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Tactical Analysis: What Ralf Rangnick’s Manchester United could look like

After years of settling with mediocre, Manchester United have finally appointed a truly world-class manager with Ralf Rangnick set to take charge until the end of the season after Ole Gunnar Solksjær’s departure.

The 63-year-old manager is one of the most well-respected names in world football, having played a massive role in revolutionising the Bundesliga and all of German club football with his intense and direct style of play.

This influenced almost every manager in the country, including Jürgen Klopp and Thomas Tuchel.

After a fairly ordinary playing career, Rangnick worked his way up the footballing ladder by starting in the lowest tiers as player-manager at Viktoria Backnung and later Ulm, with whom he won back-to-back promotions to go from the Regionalliga Süd right up to the Bundesliga.

His methods were perhaps too radical at Stuttgart and Schalke, whose executives were not so keen on a complete structural overhaul, so his next significant achievement was effectively building Hoffenheim from the ground up and once again delivering back-to-back promotions to cement a place in the Bundesliga.

A brief spell at Schalke followed his resignation from Hoffenheim after they sold star midfielder Luiz Gustavo to Bayern Munich without his approval, but he was diagnosed with Chronic Fatigue Syndrome and decided to take a step away from football for a while.

Rangnick was back in less than a year, though, this time overseeing operations at Red Bull’s football project with executive roles at both RB Leipzig and Red Bull Salzburg, and later New York Red Bulls and Red Bull Bragantino.

Salzburg were enjoying good times in the Austrian Bundesliga, but Leipzig were starting right at the bottom.

He did step into a coaching role for a brief period at Leipzig to ensure they secured promotion from the 2. Bundesliga in the 2015/16 season and had to do so again for the entirety of the 2018/19 season as Julian Nagelsmann stayed put at Hoffenheim for one more year.

He left in 2020, with a move to AC Milan seemingly in the offing, but Stefano Pioli’s strong results changed the club’s mind.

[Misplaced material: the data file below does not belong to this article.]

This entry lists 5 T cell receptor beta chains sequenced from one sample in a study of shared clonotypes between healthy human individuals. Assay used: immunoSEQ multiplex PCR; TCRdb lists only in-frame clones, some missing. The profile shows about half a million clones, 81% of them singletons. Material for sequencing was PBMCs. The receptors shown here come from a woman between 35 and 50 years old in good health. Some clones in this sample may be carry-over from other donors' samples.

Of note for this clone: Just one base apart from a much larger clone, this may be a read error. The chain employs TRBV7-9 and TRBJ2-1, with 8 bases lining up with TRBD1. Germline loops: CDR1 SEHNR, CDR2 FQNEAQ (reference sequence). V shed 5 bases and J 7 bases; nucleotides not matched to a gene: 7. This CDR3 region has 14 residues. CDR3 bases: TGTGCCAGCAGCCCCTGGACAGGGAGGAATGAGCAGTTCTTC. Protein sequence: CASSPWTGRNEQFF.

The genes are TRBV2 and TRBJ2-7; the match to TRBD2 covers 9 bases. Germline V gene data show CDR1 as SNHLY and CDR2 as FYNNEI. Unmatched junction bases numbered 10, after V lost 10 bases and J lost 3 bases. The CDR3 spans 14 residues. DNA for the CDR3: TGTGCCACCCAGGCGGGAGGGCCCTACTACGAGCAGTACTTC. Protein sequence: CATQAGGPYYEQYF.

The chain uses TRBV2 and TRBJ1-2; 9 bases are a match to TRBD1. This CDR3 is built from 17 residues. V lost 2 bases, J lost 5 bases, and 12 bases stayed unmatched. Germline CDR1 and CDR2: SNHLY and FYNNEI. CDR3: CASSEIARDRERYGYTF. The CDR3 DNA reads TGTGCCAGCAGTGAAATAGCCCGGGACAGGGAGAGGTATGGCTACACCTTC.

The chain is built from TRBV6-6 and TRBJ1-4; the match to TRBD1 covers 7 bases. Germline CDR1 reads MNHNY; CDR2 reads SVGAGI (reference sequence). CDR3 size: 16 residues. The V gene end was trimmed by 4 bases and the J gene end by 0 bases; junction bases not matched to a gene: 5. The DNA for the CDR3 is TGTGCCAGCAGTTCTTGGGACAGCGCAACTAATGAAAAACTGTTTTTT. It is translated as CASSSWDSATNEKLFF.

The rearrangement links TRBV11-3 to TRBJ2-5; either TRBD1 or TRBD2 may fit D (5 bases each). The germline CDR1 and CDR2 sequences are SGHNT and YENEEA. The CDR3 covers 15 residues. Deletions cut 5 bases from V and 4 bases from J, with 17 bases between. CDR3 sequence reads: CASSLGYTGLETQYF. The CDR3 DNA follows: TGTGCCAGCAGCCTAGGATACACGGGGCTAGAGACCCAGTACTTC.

Rangnick then joined Lokomotiv Moscow before the start of the 2021/22 season as Head of Sports and Development, but that project has ended before it could take off.

One thing that is clear from his career so far is that Rangnick does not enjoy politics whatsoever and prefers to have complete control over proceedings with no external influences on his decision-making.

He does tend to perform very well under those circumstances, so his two-year contract in an advisory role at United after the end of the current season could very much go two ways.

For now, the focus must firmly be on what Rangnick can do as a manager in the short term, so let us quickly explore how his United side might look.

Given that the German tactician has not been in a managerial role at a title-challenging club in a top division, the most similar tenure we can focus on is his 2018/19 season with Leipzig, where he guided them to a third-place finish in the Bundesliga.

The first thing we can notice while looking back at the tactics he used in the season is that he is very flexible, having deployed 11 different formations.

Of course, the thing with formations is that they can be very trivial — the difference between a 3-1-4-2, 3-5-2 and 5-3-2 is very minimal, so the main takeaway should be that he used a back-four 25 times and a back-five on the remaining nine occasions in the Bundesliga.

This was his most-used XI:

In possession, this looked more like a very narrow 2-4-2-2. The defensive midfielders either drifted out wide to free up the full-backs to push forward or moved centrally, while the attacking midfielders operated as the chief creators in the half-spaces.